First off, I got in the Boston Marathon and am darn happy about it. Their website crashed and sputtered. I cursed a lot. But, I got through Monday morning and though I didn't know it at the time, my problems with registering were pretty minuscule compared to what others went through.
Seven or so hours later, the race was filled. Compare this to last year when it took two months and people flipped out about that. And I compare that to four or five years ago when I can remember a friend registering for Boston after qualifying for it two months prior and with no worries. Ah, the salad days.
So... what gives?
I asked around about that and the common answer in one form or another was this: The hype. Mass hysteria and panic that it was going to fill up served as a positive feedback mechanism for the inevitable mad rush to get in before the cap was reached. I bought in, and so did others. The result: Bam! Record setting fill-up time.
The field limit is still the same. The qualifying standards are still the same. I'd venture to guess the number of those that did BQ this past year really wasn't significantly more compared to recent years either. But the drum beating that the race was going to fill up quick was not the same. How much did the race director play in that? Hard to say for sure, but there is now a huge mess for him to clean up and a lot of unhappy people to deal with.
What helped accelerate it? Simple. Social media. Enter Facebook and Twitter, where information is dispersed quickly and efficiently, primarily from peers that we trust and pay more attention to than other information outlets. In my opinion, there is no way this level hype would have been possible without it. Send out tweets or status updates that it'll fill up fast, and people will flock in droves. Your friends and family will pass along the word, adding in their own concerns along the way.
Unfortunately, I was a bit disappointed to see the Mt. Desert Island Marathon going this route. The race filled up this year over the summer, which was faster than ever. And I love this race to death, but this morning they were sending out tweets and status updates threatening that the race would be filling up very soon like Boston did:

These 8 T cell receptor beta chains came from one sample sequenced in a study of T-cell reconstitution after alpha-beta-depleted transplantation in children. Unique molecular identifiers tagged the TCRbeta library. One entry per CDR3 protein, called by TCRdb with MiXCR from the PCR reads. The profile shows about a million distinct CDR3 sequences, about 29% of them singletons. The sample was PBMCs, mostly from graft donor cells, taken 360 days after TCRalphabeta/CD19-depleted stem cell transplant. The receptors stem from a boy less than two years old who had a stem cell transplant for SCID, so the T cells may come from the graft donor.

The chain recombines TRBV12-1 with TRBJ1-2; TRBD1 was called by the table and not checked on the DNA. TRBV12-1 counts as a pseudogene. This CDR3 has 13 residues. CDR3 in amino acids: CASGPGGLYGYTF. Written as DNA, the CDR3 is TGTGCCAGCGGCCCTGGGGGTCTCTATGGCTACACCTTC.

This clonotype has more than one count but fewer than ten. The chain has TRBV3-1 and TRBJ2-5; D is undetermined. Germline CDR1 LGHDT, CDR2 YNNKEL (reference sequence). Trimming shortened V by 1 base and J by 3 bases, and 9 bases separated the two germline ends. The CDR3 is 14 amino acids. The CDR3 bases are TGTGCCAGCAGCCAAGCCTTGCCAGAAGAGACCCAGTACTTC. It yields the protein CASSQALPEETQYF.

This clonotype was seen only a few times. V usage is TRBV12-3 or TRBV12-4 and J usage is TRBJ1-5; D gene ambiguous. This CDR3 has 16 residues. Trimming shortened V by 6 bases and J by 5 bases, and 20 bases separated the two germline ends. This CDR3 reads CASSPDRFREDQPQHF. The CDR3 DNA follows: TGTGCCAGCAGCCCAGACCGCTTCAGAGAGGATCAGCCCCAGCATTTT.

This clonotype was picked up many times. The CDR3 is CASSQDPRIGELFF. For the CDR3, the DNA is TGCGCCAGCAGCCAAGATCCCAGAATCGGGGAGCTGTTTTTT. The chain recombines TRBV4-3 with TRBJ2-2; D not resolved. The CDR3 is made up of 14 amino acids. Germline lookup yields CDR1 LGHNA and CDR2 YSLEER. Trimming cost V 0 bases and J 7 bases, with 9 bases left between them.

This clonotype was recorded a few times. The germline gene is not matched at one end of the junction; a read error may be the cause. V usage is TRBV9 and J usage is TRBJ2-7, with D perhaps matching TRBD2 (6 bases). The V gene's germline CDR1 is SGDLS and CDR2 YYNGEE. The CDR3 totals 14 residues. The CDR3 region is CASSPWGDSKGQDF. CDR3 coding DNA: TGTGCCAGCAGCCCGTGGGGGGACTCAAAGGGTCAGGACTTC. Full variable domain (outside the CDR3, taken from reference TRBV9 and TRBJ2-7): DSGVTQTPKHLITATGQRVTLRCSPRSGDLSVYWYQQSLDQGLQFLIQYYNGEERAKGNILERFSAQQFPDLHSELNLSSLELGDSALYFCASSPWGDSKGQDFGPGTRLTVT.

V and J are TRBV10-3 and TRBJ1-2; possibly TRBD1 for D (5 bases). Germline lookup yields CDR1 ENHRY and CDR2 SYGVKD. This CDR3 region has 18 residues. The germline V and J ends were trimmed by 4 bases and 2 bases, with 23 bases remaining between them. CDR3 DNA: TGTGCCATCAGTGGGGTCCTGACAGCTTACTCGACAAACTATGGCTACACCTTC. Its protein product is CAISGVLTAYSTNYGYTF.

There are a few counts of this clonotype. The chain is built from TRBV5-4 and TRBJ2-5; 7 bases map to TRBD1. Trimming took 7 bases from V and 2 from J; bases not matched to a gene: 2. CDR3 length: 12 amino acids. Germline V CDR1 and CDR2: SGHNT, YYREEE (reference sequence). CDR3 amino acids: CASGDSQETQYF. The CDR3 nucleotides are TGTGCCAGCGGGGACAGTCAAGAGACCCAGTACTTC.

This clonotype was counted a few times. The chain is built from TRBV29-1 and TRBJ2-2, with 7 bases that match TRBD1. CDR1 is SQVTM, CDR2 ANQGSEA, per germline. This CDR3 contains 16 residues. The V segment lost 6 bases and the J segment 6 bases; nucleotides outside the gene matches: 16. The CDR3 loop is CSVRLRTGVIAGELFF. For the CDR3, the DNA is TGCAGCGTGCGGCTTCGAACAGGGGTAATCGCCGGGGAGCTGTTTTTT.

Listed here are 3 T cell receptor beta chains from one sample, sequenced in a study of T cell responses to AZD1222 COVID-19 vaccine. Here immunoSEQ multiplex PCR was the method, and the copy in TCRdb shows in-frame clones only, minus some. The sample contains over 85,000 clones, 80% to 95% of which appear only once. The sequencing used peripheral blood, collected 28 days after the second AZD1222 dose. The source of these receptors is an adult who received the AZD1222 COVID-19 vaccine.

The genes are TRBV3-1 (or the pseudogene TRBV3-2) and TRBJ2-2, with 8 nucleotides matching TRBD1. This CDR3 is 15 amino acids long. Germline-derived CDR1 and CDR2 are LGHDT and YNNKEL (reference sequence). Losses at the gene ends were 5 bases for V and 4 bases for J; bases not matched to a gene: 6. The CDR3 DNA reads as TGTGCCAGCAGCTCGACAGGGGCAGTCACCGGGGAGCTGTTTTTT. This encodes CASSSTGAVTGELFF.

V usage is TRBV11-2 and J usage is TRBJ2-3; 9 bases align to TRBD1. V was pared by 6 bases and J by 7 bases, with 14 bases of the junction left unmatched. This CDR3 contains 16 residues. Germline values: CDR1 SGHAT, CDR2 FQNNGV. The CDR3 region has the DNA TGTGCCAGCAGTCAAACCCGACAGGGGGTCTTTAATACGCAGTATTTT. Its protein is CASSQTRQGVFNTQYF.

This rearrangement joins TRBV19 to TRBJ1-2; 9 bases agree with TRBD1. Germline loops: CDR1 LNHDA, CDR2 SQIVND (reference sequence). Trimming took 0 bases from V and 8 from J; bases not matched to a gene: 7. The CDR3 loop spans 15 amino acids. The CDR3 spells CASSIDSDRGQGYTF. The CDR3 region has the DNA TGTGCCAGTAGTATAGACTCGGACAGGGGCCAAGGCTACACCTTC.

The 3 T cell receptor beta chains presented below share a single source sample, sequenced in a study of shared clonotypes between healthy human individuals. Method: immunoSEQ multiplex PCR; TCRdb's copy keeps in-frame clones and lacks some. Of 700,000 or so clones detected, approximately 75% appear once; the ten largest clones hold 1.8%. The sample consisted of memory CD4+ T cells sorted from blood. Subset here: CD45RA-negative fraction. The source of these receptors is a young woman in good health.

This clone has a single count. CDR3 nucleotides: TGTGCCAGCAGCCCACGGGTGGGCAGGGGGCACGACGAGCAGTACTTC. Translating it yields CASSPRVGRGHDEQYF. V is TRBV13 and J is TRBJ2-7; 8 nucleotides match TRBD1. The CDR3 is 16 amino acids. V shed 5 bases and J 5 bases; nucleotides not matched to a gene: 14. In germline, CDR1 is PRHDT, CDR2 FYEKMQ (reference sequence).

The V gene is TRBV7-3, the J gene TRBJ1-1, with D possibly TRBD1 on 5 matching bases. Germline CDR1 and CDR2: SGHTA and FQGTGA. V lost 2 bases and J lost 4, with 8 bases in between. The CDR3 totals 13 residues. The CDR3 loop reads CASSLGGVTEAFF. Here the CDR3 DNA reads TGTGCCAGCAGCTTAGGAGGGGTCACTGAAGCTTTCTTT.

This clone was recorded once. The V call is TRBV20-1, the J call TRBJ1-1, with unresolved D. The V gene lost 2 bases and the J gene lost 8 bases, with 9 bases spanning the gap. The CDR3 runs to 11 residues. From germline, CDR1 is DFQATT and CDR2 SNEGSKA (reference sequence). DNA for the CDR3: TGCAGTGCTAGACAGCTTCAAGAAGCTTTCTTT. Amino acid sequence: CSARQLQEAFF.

"The 2011 Boston Marathon sold out in a few hours on Monday and we're right behind them. Don't wait or you'll miss our 1)th [sic] edition, it's gonna be epic! WE PROMISE!"
Okay, now that is just flat out beating the drum. No doubt this race will now fill up very soon as a result, but is it ethical to start a fire in your own crowded theater? This rushes people into the decision making process for the sake of filling up your own race quicker and the hype was happening even before the registration for MDI opened, so it makes me wonder.
Going back to Boston, as a result of the quick fill-up and people not getting in as a result, an ugliness has ensued. Check the Boston Marathon's Facebook page and you'll see. People are looking for scapegoats, and one target has been charity runners. Some are very harshly saying Boston should do away with that group to allow more slots for BQ'ers, but when you consider the charity runners numbers, it's stupid to blame them. I've heard 1350 spots are given to charity runners... not a big impact. And c'mon, it's charity for crying out loud. Where's your heart?!
People who got in the Boston Marathon because they are affiliated with a business that sponsors the event in some way? Well, a bit more of a fair target there, but hey, if a business or organization sponsors in some way, they deserve a few slots.
If you must blame someone, blame the hype machine. Blame social media. Blame Facebook, Twitter, blogs, and everything else. That's what really caused it.
Someone has to drive it. I hope more race directors will use more caution in the future for everyone's sake. There are better ways to bring people to your races. Intentional or not, I think Boston might have learned this lesson the hard way.